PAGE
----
Adoption scandal is only going to get bigger

Leo Varadkar has claimed that “what’s different” about the latest revelations in relation to St Patrick’s Guild is that this is the first time we have found “documentary evidence” of such cases.

Adoption  scandal is only going to get bigger

The State has been aware illegal birth registrations were carried out to arrange illegal adoptions for decades.

Documented cases of illegal registrations relating specifically to St Patrick’s Guild have been reported by this newspaper since 2010.

It is worth revisiting just what the Department of Children and Youth Affairs, the Adoption Authority of Ireland (AAI), and numerous ministers have known about this issue before now.

Let’s take it back 20 years, for the purposes of brevity.

In 2010, the Irish Examiner broke a story about Tressa Reeves — how in 1960, St Patrick’s Guild facilitated the illegal adoption of her son through an illegal birth registration.

St Patrick’s Guild has admitted this in 1997. In 2001, Sr Frances Fahy of the agency admitted to Tressa in writing that: “In the course of my work here, I have found that there were a number of babies for whom this arrangement was made.”

So St Patrick’s Guild was admitting to these cases at least as early as 2001.

Tressa’s case sparked the first-ever audit of records by the then Adoption Board. The audit uncovered approximately 99 cases, while a further 20 were identified in the following years.

In a report prepared for the department in June 2011, the AAI said it considered carrying out a more comprehensive audit of the cases it uncovered, but because of the transfer of senior personnel and the “pressure on resources of the imminent establishment of the Adoption Authority, no further action was taken”.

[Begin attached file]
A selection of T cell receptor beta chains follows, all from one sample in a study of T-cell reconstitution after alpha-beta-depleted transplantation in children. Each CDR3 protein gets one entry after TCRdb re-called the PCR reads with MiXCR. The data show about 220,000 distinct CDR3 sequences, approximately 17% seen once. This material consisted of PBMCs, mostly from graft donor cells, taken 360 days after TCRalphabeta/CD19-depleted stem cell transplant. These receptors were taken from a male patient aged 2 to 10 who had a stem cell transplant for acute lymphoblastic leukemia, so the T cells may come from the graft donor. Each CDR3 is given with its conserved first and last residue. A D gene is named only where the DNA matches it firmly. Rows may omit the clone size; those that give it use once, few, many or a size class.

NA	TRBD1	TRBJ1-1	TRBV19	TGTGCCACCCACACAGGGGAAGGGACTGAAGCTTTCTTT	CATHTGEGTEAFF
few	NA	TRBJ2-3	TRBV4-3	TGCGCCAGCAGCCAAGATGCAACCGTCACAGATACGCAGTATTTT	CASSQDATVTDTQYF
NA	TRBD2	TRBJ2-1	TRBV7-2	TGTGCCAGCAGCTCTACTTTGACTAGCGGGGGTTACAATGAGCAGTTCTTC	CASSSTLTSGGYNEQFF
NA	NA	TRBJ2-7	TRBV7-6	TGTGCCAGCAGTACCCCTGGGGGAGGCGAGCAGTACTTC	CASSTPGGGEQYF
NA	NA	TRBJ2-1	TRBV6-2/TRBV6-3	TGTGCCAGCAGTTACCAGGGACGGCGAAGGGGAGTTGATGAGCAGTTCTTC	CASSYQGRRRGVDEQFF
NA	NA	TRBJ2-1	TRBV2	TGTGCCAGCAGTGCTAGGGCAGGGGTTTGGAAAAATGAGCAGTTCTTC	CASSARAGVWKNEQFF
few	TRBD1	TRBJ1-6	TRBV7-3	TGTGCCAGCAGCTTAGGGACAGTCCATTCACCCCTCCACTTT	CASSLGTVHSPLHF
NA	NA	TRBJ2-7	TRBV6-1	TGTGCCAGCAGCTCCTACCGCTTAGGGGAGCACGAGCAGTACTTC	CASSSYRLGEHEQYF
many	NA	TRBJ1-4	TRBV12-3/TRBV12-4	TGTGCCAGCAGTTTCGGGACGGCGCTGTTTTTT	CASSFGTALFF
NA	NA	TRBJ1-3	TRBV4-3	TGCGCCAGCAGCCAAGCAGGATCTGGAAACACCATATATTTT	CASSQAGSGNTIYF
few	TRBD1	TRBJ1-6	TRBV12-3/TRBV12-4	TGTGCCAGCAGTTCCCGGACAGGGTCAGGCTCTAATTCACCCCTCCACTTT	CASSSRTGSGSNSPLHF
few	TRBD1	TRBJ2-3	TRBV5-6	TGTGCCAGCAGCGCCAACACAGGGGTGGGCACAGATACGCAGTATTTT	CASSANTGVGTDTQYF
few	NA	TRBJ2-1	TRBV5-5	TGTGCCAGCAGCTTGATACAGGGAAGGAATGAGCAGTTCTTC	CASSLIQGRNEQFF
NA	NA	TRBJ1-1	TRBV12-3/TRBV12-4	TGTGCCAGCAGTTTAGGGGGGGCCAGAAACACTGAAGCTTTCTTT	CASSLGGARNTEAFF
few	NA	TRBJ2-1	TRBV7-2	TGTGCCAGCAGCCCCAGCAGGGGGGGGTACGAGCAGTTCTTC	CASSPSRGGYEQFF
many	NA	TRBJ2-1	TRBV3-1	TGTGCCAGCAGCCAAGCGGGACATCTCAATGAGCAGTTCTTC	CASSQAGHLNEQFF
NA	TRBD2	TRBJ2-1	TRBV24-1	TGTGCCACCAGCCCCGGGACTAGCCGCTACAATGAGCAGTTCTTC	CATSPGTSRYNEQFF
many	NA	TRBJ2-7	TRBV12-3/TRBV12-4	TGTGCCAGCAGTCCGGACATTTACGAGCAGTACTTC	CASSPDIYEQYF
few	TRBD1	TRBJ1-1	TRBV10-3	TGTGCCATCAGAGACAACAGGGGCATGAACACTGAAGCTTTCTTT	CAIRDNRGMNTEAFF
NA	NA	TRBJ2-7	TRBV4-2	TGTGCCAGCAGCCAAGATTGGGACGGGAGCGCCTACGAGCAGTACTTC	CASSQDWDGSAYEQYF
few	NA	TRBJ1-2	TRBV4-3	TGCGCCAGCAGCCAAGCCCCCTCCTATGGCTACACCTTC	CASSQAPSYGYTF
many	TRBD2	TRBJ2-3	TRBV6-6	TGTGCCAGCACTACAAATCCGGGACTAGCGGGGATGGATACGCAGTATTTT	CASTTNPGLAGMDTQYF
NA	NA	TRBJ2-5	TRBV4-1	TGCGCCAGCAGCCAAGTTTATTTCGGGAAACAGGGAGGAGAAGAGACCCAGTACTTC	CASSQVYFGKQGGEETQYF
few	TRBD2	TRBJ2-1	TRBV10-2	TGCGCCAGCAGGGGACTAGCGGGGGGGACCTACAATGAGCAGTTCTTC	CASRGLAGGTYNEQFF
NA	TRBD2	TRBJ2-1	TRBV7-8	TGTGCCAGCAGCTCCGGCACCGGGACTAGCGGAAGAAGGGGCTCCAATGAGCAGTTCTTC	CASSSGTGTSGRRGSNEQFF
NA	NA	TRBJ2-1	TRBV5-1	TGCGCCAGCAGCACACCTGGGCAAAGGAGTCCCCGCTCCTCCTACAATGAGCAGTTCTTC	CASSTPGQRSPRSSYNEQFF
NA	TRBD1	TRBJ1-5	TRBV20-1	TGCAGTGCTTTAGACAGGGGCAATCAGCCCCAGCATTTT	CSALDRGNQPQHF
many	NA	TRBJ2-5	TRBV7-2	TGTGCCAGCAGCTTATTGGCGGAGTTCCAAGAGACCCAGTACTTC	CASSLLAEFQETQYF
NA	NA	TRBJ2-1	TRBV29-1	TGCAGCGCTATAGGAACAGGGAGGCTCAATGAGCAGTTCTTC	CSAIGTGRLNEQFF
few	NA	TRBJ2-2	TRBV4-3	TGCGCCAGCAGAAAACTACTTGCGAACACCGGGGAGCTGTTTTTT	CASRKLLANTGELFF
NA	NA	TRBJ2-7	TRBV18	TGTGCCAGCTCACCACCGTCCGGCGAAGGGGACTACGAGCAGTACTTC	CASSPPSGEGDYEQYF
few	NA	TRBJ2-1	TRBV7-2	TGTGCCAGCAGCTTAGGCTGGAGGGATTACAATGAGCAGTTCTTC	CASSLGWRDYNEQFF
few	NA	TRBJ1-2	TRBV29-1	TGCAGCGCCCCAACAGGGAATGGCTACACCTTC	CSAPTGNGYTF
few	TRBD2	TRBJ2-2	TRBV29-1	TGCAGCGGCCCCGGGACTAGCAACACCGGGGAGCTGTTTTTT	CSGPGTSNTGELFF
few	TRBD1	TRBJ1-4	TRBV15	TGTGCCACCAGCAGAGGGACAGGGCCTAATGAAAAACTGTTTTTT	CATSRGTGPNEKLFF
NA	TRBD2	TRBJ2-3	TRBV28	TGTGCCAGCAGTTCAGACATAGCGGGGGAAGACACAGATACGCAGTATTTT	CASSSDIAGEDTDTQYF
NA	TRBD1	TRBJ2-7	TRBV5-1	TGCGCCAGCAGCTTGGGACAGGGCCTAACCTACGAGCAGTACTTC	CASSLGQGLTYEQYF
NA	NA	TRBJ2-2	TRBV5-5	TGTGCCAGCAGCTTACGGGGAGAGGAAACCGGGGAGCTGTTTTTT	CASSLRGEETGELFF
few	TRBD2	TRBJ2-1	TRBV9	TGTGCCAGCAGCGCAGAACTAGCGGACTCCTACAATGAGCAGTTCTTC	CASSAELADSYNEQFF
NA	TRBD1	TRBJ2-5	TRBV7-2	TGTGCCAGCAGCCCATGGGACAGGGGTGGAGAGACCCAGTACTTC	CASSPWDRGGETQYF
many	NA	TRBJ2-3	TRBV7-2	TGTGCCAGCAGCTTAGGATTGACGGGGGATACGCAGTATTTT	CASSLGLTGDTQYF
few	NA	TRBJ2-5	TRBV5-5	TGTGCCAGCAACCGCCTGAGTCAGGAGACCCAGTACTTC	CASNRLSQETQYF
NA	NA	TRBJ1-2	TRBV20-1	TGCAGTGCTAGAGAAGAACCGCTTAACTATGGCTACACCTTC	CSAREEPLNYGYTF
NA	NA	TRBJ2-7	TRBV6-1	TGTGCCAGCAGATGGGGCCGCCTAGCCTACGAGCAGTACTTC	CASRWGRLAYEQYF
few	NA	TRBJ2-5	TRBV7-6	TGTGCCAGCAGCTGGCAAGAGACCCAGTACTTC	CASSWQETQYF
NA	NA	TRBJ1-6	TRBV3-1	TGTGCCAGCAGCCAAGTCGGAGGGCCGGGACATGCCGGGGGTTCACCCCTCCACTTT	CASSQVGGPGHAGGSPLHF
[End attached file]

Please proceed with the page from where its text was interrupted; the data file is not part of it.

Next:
At a meeting with representatives of the department and the General Registration Office in June 2013, the AAI again told the department it was aware of “at least 120 [confirmed] cases” of illegal registrations.

It specifically named St Patrick’s Guild in Dublin as being “aware of several hundred illegal registrations”, stating that the agency “are not seeking the people involved” but were, rather, “waiting for people to contact them”.

This newspaper specifically asked about St Patrick’s Guild in 2015 — would the people who had their births illegally registered be informed; would an audit of records be carried out?

The department said any investigation into the issue would have to be cognisant of the impact it would have on the victim. It also said “the wider impact on families that may have sought to surround the identity of a child in secrecy must also be considered”.

It said, on more than one occasion, that an audit of adoption records would be “of very limited benefit” and would “yield little useful information”.

This paper then revealed earlier this week that Tusla kept a register of suspected illegal adoptions and illegal birth registrations in 2016. When asked about the existence of such a register in May 2017, it denied one was kept. This week, it again denied it holds such a register, but said that, in mid- to late 2016, it did “consider tracking anomalies/issues of concern” as they were notified to the national manager for adoption to ensure procedures were being followed.

Tusla said it would not be making “any further comment on the issue of incorrect registrations of birth”.

And here is the scary bit.

St Patrick’s Guild is just one agency.

For example, the Adoption Rights Alliance has compiled a list of 182 institutions, agencies, and individuals that were involved with unmarried mothers and their children. This list includes 57 private homes or facilitators, and the location of the records associated with these institutions remains unknown.

Illegal registrations are just one way in which illegal adoptions were contracted. This will only get bigger.

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